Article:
On Interfaces, Devices, Brain Images
In a one-day experimental
observation station five members of the BrainLinks-BrainTools cluster
of excellence and five researchers from other disciplines present
a subject of their interest while at the same time making themselves
available to be the object of this experiment. The ten researchers,
who have never met, join up for a public film shooting for the pilot
broadcast of the TV documentary series “Cerebromatics, now
and then” (premiere: September 2014).
Along with video recordings the audience can follow live in the
viewing room, it is also possible to take part as an extra. Other
material to feature includes documents with statements and songs
by the scientists, visual and film material as well as the first
trailer for the documentary series.
Cerebromatics is the language of scientific futurology,
a term invented by the Polish author, futurologist, and theorist
of science Stanislaw Lem. With this term he predicted a cognitive
counterpart to prosthetics – the technological manipulation
of the neuronal brain structure.
The five dialogue partners discuss the metaphors and the problematic
of the interface between the organism and technology in the brain.
From the outset the neurosciences have also entailed
a history of images about the brain, of metaphors for the brain.
The invisible, the mental qualities, are inscribed into these images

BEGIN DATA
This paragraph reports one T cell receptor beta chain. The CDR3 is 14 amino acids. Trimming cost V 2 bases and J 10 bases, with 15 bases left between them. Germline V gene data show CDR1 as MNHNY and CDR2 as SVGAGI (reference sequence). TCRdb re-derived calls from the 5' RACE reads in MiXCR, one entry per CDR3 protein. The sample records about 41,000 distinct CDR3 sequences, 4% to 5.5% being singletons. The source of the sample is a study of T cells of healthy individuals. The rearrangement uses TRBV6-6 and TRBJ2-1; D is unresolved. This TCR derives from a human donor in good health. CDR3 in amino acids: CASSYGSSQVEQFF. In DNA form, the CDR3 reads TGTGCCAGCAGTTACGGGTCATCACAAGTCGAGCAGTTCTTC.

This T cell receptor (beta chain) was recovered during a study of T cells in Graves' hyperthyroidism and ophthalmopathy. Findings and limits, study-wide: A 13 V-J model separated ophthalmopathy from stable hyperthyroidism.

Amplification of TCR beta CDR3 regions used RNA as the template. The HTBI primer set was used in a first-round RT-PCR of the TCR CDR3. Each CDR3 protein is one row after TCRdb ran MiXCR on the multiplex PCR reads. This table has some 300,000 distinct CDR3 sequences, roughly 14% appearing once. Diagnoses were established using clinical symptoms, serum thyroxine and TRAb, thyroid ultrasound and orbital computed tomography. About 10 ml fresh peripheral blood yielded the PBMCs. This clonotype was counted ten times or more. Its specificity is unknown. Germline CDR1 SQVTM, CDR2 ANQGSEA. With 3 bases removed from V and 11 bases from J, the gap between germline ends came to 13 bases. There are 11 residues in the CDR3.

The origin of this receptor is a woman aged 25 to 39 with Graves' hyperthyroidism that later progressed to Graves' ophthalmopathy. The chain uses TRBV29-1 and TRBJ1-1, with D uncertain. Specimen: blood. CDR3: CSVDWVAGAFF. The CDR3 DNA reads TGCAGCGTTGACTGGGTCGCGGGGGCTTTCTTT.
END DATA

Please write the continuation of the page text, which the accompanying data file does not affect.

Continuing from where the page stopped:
and thus made easier to manage scientifically. Of course images
of the brain are always dependent on the media technologies of the
time and reflect the prevailing fascinations; at times the brain
has been described variously as a loom, a jellyfish, an inner cosmos,
and a computer. Anatomical-morphological imagery such as that of
the jellyfish seem curious today and not particularly expedient
for gaining a better understanding. But in the case of more functional
tools such as graphs, charts, and diagrams one can see how relatively
sparse information and meager signs are transformed into recognized
scientific images. While the resulting models and metaphors make
a cerebral localization possible, at the same time they also foster
the creation of myths and harbor the danger of obfuscation.
The advent of imaging procedures in the 1990s has given new impetus
to this production of images: It flashes! It sparks! It thinks!
Ever since, the computer has basically ceased to be used as a metaphor
for the brain, giving way to a vision of a self-organizing, dynamic
Some aspects of this current metaphoric – the network, the
simulation, the breakdown, the assemblage, the machinist –
will be the subject of the dialogues.
The brain is a seminal scientific object, for it allows both experiments
and hypotheses in basic research as well as close-to-the-market
product developments. Purportedly, the money currently flowing into
this research branch is comparable to the funds made available to
pursue Kennedy’s vision of landing on the moon.
The twitching frog legs of Luigi Galvani two hundred years ago mark
the begin of modern neurobiology; it is only over the last 20 years